Retiree Taxation Loophole Criticized

Article excerpt

Byline: Matt Cooper The Register-Guard

Critics say the Lane County commissioners' proposal for a first-ever county income tax is unfair because it would tax retirement payments to people from the private sector, but not payments to retirees from the public sector.

The inequity - due to an obscure state law plus a past legal ruling - may become the controversial measure's Achilles' heel.

The tax, which will be on the November ballot to bolster public safety, would not be collected on federal retirement income or retirement income from the Oregon Public Employees Retirement System, county Assessor Jim Gangle said.

But the county would tax retirement income common in the private sector - 401(k) plans, employment-related pension plans, personal or real estate investments and other income, Gangle said.

Opponents of the proposed tax, who noticed the exemption in the measure's language, are starting to complain about the irony: County leaders and workers from the commissioners on down are pushing for a tax that would not touch their own state PERS retirement accounts once they retire.

Commissioner Bill Dwyer, board chairman, acknowledged the inequity. But the county's hands are tied, he said, by a long-standing Oregon statute that blocks county taxation of the retirement benefits of public employees.

The situation provides "a perfectly good excuse" to those who already plan to vote against the tax, Dwyer said. But the bigger question, he added, "is do you want to live in a safe community? This is the cost associated with doing it."

The commissioners want voters on Nov. 7 to approve a change to the Lane County charter that would authorize an income tax of up to 2 percent annually to pay for more officers, jail staff, prosecutors, specialists in drug-abuse treatment, prevention and more.

The tax would be collected from all of the county's 150,000 or so workers - public- and private-sector alike - excluding low-income earners. Also, Social Security would not be taxed.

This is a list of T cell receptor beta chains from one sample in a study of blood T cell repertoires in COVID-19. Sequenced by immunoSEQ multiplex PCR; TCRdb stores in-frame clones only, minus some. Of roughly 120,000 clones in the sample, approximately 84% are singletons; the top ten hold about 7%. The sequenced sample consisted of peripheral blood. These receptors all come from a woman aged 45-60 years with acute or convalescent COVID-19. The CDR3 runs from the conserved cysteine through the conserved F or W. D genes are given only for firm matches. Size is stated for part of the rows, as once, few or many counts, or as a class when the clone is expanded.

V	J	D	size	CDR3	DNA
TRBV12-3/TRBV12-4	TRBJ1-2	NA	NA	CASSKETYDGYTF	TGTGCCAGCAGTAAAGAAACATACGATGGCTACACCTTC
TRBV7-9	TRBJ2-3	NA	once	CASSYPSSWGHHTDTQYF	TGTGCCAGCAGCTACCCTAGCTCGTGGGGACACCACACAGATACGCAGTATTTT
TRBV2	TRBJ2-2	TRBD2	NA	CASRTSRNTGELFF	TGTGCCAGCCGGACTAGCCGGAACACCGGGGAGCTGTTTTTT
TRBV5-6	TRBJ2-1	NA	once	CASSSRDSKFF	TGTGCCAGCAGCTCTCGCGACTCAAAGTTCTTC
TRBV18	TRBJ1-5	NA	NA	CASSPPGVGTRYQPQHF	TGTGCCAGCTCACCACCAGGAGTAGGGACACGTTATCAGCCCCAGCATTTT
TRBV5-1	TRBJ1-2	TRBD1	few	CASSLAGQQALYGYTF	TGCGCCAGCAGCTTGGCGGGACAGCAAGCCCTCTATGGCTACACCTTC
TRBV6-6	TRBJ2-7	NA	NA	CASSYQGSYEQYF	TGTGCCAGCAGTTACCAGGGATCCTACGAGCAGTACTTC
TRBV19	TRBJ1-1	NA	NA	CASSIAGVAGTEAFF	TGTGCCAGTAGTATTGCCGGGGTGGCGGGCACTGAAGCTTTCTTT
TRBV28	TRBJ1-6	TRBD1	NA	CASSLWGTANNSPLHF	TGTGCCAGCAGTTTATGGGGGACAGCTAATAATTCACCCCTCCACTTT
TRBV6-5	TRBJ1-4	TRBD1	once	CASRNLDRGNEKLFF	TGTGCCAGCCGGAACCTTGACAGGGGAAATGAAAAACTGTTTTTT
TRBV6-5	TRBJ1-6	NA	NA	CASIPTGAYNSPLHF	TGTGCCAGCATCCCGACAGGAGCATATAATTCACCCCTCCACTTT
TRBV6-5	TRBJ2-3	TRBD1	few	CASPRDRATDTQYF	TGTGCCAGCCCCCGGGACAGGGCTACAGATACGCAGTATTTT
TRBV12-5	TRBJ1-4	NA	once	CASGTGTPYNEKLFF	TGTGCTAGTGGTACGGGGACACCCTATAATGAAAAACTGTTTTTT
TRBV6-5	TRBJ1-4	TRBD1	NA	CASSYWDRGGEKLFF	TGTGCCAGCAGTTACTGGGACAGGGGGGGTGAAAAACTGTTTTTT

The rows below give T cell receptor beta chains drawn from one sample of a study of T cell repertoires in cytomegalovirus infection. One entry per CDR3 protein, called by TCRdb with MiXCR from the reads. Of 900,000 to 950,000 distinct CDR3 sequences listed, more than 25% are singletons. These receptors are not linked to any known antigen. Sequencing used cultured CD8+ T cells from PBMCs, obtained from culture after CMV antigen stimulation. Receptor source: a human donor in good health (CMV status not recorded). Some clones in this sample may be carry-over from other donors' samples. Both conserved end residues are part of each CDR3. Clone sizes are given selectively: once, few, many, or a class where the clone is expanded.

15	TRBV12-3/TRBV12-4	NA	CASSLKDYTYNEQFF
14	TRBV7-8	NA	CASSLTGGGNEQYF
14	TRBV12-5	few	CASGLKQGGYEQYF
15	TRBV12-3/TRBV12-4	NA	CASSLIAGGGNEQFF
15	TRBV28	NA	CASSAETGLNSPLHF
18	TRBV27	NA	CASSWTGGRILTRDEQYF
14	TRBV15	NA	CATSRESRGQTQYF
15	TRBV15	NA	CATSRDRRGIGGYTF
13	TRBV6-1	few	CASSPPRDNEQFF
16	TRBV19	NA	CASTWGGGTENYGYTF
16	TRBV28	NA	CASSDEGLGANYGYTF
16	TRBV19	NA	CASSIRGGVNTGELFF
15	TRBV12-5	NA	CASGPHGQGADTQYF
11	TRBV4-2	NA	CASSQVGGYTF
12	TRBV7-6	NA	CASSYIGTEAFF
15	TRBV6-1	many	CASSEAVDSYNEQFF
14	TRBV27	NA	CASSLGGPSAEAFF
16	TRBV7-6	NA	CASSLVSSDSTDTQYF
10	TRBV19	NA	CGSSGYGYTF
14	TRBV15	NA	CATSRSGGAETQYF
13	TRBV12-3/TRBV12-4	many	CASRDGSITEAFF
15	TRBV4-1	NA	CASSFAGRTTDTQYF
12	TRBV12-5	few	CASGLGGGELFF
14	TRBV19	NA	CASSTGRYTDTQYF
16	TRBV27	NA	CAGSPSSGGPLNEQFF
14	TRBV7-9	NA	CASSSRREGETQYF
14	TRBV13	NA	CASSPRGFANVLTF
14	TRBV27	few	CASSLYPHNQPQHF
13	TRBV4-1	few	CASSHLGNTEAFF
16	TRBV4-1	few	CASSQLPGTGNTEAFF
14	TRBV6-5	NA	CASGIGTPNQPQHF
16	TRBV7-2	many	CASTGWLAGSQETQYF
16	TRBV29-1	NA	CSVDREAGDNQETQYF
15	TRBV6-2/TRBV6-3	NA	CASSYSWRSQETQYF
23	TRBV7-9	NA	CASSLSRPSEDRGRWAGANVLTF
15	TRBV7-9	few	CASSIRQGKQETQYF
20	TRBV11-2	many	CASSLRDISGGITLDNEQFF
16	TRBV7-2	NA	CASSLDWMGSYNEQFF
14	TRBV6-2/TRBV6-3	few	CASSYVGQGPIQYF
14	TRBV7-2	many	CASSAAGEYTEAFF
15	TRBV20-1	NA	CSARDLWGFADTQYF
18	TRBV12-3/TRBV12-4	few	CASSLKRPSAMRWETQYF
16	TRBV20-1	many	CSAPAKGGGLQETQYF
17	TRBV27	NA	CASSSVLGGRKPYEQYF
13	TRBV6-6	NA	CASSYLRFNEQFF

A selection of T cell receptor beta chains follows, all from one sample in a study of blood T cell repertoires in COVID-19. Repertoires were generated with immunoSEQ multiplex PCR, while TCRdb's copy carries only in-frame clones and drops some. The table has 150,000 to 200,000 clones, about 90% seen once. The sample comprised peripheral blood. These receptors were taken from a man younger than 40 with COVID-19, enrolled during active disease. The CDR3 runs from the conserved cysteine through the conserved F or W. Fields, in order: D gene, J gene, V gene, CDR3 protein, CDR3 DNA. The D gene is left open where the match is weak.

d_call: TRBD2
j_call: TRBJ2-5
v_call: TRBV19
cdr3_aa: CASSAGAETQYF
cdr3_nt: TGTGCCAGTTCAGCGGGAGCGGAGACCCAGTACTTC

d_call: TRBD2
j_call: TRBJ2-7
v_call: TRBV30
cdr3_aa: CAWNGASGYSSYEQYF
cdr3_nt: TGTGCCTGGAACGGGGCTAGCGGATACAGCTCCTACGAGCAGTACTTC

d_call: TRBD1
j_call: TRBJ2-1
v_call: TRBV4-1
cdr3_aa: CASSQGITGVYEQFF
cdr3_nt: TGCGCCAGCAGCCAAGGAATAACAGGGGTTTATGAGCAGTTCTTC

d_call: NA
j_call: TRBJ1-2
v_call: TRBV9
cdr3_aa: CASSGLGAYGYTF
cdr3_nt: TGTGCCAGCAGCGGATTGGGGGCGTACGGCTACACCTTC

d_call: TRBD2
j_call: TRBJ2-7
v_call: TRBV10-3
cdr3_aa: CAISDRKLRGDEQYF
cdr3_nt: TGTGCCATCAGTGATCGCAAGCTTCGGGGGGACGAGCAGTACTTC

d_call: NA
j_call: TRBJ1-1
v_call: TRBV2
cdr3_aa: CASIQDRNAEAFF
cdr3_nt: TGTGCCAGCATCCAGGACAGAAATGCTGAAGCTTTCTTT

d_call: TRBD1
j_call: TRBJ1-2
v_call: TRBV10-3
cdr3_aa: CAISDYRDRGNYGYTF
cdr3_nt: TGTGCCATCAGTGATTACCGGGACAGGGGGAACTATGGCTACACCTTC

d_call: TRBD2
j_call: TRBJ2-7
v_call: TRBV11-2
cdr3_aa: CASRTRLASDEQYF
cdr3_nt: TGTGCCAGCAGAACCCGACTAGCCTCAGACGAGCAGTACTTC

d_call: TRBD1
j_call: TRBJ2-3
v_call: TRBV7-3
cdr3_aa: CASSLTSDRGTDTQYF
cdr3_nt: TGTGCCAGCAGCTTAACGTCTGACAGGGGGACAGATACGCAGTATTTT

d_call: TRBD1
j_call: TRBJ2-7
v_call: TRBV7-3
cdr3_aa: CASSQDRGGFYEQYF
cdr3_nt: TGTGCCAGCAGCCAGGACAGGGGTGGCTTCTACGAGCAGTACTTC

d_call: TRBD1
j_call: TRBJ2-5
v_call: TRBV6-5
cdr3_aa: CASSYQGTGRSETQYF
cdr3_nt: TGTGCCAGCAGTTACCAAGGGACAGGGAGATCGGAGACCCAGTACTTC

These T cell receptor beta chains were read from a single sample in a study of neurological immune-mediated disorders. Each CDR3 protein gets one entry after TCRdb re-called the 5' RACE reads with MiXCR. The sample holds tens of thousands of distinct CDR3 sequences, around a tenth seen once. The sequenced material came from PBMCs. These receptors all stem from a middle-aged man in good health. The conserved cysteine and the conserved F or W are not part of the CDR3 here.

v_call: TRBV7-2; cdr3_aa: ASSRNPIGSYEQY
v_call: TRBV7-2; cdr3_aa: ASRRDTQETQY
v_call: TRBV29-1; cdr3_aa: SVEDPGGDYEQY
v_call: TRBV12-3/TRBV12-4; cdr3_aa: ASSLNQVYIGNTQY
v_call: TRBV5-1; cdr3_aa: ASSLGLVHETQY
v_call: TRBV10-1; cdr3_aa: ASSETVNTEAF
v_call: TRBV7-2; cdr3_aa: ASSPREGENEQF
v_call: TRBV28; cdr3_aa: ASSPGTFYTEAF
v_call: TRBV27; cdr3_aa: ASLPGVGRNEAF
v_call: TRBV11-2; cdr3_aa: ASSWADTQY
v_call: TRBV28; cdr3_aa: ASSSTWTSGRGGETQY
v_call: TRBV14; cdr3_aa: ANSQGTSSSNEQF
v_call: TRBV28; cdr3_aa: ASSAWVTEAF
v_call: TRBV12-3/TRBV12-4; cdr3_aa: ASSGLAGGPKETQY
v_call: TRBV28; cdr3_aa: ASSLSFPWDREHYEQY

But the picture changes for other retirement income.

About 12 percent of Lane County's 336,000 people are retirees. It's unclear how many of them would pay the income tax, because statistics aren't readily available to distinguish whether they worked in the private or public sector.

It's easier to show how many of today's workers would be required to pay the tax after they retire.

About 80 percent of Lane County's workers are in the private sector, in areas such as manufacturing, construction, trade, information, finance, health, transportation, leisure and hospitality. Many of them have "defined contribution" retirement plans such as a 401(k) plan, or "defined benefit" plans such as pensions.

If the tax is approved, these private-sector retirees would pay the tax on these sources of income, excluding low-income exemptions.

But workers in the public sector - the remaining 20 percent of the work force, including people in federal, state or local government, or education - would not pay the tax on income drawn from the PERS and federal retirement programs.

"I absolutely think that's unfair," said Steve Duffy, a 53-year-old business consultant from Eugene. …